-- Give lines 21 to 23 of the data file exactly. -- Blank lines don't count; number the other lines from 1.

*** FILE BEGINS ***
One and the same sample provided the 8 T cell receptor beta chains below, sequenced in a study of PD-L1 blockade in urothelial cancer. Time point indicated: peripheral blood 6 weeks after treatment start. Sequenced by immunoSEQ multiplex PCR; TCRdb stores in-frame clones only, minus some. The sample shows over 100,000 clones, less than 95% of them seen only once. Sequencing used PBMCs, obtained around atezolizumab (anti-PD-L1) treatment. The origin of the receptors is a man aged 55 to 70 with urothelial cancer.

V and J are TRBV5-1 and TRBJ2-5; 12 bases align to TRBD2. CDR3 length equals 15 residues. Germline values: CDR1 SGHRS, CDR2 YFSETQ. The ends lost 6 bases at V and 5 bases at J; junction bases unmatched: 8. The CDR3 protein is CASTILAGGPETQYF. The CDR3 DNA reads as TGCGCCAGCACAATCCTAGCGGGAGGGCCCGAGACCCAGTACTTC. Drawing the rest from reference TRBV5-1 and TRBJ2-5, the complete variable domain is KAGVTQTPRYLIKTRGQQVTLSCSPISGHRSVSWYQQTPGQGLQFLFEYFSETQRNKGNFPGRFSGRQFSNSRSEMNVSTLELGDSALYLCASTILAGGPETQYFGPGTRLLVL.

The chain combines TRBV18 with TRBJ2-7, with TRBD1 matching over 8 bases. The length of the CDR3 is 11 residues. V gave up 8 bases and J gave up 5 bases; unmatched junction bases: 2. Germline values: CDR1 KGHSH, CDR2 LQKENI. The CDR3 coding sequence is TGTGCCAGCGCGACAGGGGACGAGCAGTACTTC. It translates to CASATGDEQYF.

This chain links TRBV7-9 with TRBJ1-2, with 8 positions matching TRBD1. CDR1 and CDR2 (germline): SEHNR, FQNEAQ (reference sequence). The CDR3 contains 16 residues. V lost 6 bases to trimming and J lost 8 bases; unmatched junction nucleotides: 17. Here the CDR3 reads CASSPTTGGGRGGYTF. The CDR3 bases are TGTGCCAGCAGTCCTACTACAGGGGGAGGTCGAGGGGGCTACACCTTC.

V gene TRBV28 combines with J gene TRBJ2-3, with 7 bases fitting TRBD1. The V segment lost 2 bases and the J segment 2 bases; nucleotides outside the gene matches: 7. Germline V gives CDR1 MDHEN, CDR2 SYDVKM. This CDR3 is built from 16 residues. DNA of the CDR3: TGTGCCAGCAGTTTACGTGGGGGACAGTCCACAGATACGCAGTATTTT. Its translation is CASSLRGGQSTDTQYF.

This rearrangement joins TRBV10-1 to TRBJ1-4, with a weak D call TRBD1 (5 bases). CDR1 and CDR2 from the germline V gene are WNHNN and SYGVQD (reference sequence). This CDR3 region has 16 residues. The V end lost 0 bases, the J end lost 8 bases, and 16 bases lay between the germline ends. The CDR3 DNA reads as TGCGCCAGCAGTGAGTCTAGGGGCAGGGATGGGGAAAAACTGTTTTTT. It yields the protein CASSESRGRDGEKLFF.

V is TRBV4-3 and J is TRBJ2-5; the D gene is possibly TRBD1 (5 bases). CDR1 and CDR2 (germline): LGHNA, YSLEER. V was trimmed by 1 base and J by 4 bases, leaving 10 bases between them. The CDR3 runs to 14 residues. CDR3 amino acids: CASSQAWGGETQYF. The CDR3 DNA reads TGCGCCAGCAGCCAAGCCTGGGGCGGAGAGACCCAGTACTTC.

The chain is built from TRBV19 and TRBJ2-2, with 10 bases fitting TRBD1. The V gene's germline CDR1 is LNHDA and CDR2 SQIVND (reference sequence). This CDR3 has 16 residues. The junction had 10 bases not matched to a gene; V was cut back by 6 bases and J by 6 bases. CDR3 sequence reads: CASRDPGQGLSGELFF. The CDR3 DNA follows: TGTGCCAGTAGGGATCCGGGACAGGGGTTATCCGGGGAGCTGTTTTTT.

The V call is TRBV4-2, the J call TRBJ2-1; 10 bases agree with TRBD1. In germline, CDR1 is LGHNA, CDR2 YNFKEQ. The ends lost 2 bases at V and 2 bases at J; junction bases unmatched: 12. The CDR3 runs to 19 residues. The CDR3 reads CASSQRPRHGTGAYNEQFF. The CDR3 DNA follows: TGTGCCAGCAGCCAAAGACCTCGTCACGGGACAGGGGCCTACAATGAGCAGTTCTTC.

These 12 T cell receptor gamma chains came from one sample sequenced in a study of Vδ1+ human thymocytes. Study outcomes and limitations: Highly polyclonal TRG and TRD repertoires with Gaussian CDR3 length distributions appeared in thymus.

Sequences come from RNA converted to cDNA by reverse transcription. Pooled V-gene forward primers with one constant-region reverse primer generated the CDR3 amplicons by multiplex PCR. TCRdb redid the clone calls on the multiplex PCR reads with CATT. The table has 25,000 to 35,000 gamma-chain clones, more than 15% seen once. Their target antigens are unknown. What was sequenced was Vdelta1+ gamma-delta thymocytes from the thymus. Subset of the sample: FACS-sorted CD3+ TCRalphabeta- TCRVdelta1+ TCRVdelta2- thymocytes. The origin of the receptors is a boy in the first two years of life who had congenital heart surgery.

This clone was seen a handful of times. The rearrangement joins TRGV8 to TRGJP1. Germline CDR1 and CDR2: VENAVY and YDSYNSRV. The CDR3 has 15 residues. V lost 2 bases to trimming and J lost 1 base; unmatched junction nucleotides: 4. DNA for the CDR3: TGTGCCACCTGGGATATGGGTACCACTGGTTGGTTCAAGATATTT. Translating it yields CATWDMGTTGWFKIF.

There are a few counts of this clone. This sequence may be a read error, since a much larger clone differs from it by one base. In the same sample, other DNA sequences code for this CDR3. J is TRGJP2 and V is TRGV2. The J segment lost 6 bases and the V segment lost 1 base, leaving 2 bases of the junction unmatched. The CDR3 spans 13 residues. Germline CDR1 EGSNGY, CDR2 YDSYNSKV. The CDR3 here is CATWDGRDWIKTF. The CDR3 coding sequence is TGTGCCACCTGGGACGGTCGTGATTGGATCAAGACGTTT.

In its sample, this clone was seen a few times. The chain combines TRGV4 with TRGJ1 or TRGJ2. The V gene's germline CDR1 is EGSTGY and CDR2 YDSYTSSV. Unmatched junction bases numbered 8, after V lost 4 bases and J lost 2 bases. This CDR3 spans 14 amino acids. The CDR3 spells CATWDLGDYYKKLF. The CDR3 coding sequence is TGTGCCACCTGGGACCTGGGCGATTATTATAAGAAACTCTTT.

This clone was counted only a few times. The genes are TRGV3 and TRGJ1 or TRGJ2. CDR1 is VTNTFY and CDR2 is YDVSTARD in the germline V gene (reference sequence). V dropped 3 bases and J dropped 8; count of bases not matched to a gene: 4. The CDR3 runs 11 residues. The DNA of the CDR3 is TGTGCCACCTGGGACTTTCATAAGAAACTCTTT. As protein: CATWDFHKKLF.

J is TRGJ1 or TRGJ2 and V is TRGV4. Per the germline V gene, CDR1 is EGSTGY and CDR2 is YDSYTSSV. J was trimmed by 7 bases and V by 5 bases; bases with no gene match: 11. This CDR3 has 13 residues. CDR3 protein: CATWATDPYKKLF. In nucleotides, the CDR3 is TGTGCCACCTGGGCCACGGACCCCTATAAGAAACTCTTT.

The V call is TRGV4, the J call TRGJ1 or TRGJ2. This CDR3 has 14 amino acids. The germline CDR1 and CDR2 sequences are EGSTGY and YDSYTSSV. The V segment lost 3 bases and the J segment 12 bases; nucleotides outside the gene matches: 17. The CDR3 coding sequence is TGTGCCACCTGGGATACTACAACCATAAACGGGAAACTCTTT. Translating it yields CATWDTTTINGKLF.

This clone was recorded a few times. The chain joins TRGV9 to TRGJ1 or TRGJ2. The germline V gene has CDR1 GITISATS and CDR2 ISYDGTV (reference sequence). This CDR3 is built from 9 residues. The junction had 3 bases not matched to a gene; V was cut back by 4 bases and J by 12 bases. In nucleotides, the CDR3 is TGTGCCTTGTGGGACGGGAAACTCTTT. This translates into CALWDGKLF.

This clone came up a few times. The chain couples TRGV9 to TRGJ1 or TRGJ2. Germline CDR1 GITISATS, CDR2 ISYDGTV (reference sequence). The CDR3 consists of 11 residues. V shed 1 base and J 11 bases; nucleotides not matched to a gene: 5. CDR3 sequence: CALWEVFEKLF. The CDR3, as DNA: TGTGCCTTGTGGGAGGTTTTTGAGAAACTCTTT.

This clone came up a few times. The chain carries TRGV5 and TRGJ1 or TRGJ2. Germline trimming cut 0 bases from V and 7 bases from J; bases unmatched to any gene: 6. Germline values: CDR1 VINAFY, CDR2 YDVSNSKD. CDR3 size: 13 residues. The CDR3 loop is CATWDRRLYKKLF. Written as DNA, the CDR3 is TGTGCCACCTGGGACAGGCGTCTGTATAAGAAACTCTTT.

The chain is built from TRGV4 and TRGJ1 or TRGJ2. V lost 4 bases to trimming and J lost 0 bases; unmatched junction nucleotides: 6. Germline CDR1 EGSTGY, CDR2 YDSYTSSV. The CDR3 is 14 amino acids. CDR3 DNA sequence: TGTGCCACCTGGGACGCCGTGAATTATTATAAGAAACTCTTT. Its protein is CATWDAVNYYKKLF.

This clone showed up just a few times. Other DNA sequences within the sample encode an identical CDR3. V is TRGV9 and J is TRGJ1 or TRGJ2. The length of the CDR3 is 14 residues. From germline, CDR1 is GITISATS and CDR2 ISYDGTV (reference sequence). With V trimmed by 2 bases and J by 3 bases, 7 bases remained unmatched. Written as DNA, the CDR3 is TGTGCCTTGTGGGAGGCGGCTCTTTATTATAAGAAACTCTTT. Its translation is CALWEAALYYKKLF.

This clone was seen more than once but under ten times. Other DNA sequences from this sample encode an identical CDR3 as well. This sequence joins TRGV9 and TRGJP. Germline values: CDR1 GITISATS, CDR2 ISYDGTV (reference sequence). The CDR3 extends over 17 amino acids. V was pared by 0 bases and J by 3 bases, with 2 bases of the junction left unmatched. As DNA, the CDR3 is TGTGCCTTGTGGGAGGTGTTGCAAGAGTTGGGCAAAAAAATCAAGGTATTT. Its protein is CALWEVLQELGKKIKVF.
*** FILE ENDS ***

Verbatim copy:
The chain is built from TRGV4 and TRGJ1 or TRGJ2. V lost 4 bases to trimming and J lost 0 bases; unmatched junction nucleotides: 6. Germline CDR1 EGSTGY, CDR2 YDSYTSSV. The CDR3 is 14 amino acids. CDR3 DNA sequence: TGTGCCACCTGGGACGCCGTGAATTATTATAAGAAACTCTTT. Its protein is CATWDAVNYYKKLF.

This clone showed up just a few times. Other DNA sequences within the sample encode an identical CDR3. V is TRGV9 and J is TRGJ1 or TRGJ2. The length of the CDR3 is 14 residues. From germline, CDR1 is GITISATS and CDR2 ISYDGTV (reference sequence). With V trimmed by 2 bases and J by 3 bases, 7 bases remained unmatched. Written as DNA, the CDR3 is TGTGCCTTGTGGGAGGCGGCTCTTTATTATAAGAAACTCTTT. Its translation is CALWEAALYYKKLF.

This clone was seen more than once but under ten times. Other DNA sequences from this sample encode an identical CDR3 as well. This sequence joins TRGV9 and TRGJP. Germline values: CDR1 GITISATS, CDR2 ISYDGTV (reference sequence). The CDR3 extends over 17 amino acids. V was pared by 0 bases and J by 3 bases, with 2 bases of the junction left unmatched. As DNA, the CDR3 is TGTGCCTTGTGGGAGGTGTTGCAAGAGTTGGGCAAAAAAATCAAGGTATTT. Its protein is CALWEVLQELGKKIKVF.